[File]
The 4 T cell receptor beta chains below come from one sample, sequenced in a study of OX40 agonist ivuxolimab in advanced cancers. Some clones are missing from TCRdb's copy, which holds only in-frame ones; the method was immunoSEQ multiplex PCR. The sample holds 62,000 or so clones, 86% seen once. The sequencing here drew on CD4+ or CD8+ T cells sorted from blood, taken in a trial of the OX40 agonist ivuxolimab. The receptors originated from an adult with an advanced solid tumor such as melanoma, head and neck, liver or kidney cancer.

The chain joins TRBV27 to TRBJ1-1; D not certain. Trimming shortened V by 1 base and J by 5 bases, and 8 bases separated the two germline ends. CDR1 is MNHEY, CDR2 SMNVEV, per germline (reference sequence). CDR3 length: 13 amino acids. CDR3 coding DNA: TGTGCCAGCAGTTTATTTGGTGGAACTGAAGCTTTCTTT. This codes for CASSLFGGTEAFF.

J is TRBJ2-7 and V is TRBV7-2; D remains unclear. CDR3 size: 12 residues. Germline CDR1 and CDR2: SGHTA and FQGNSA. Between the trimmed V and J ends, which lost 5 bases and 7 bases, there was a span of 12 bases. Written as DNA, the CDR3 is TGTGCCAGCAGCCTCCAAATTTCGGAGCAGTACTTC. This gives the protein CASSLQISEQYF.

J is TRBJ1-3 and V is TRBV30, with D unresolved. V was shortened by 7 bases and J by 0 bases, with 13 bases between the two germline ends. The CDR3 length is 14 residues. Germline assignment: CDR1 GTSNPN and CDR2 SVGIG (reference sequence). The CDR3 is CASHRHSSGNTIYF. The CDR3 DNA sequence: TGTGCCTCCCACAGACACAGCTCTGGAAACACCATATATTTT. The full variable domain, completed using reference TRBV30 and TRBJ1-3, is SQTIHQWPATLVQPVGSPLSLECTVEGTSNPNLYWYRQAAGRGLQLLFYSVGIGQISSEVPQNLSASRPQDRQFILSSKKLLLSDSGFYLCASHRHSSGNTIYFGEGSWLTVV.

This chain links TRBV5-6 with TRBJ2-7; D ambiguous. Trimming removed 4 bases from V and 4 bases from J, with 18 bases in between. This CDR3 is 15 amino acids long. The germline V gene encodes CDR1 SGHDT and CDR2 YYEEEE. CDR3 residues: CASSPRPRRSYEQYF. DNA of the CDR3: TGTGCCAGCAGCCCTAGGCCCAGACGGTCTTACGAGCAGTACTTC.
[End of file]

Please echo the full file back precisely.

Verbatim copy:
The 4 T cell receptor beta chains below come from one sample, sequenced in a study of OX40 agonist ivuxolimab in advanced cancers. Some clones are missing from TCRdb's copy, which holds only in-frame ones; the method was immunoSEQ multiplex PCR. The sample holds 62,000 or so clones, 86% seen once. The sequencing here drew on CD4+ or CD8+ T cells sorted from blood, taken in a trial of the OX40 agonist ivuxolimab. The receptors originated from an adult with an advanced solid tumor such as melanoma, head and neck, liver or kidney cancer.

The chain joins TRBV27 to TRBJ1-1; D not certain. Trimming shortened V by 1 base and J by 5 bases, and 8 bases separated the two germline ends. CDR1 is MNHEY, CDR2 SMNVEV, per germline (reference sequence). CDR3 length: 13 amino acids. CDR3 coding DNA: TGTGCCAGCAGTTTATTTGGTGGAACTGAAGCTTTCTTT. This codes for CASSLFGGTEAFF.

J is TRBJ2-7 and V is TRBV7-2; D remains unclear. CDR3 size: 12 residues. Germline CDR1 and CDR2: SGHTA and FQGNSA. Between the trimmed V and J ends, which lost 5 bases and 7 bases, there was a span of 12 bases. Written as DNA, the CDR3 is TGTGCCAGCAGCCTCCAAATTTCGGAGCAGTACTTC. This gives the protein CASSLQISEQYF.

J is TRBJ1-3 and V is TRBV30, with D unresolved. V was shortened by 7 bases and J by 0 bases, with 13 bases between the two germline ends. The CDR3 length is 14 residues. Germline assignment: CDR1 GTSNPN and CDR2 SVGIG (reference sequence). The CDR3 is CASHRHSSGNTIYF. The CDR3 DNA sequence: TGTGCCTCCCACAGACACAGCTCTGGAAACACCATATATTTT. The full variable domain, completed using reference TRBV30 and TRBJ1-3, is SQTIHQWPATLVQPVGSPLSLECTVEGTSNPNLYWYRQAAGRGLQLLFYSVGIGQISSEVPQNLSASRPQDRQFILSSKKLLLSDSGFYLCASHRHSSGNTIYFGEGSWLTVV.

This chain links TRBV5-6 with TRBJ2-7; D ambiguous. Trimming removed 4 bases from V and 4 bases from J, with 18 bases in between. This CDR3 is 15 amino acids long. The germline V gene encodes CDR1 SGHDT and CDR2 YYEEEE. CDR3 residues: CASSPRPRRSYEQYF. DNA of the CDR3: TGTGCCAGCAGCCCTAGGCCCAGACGGTCTTACGAGCAGTACTTC.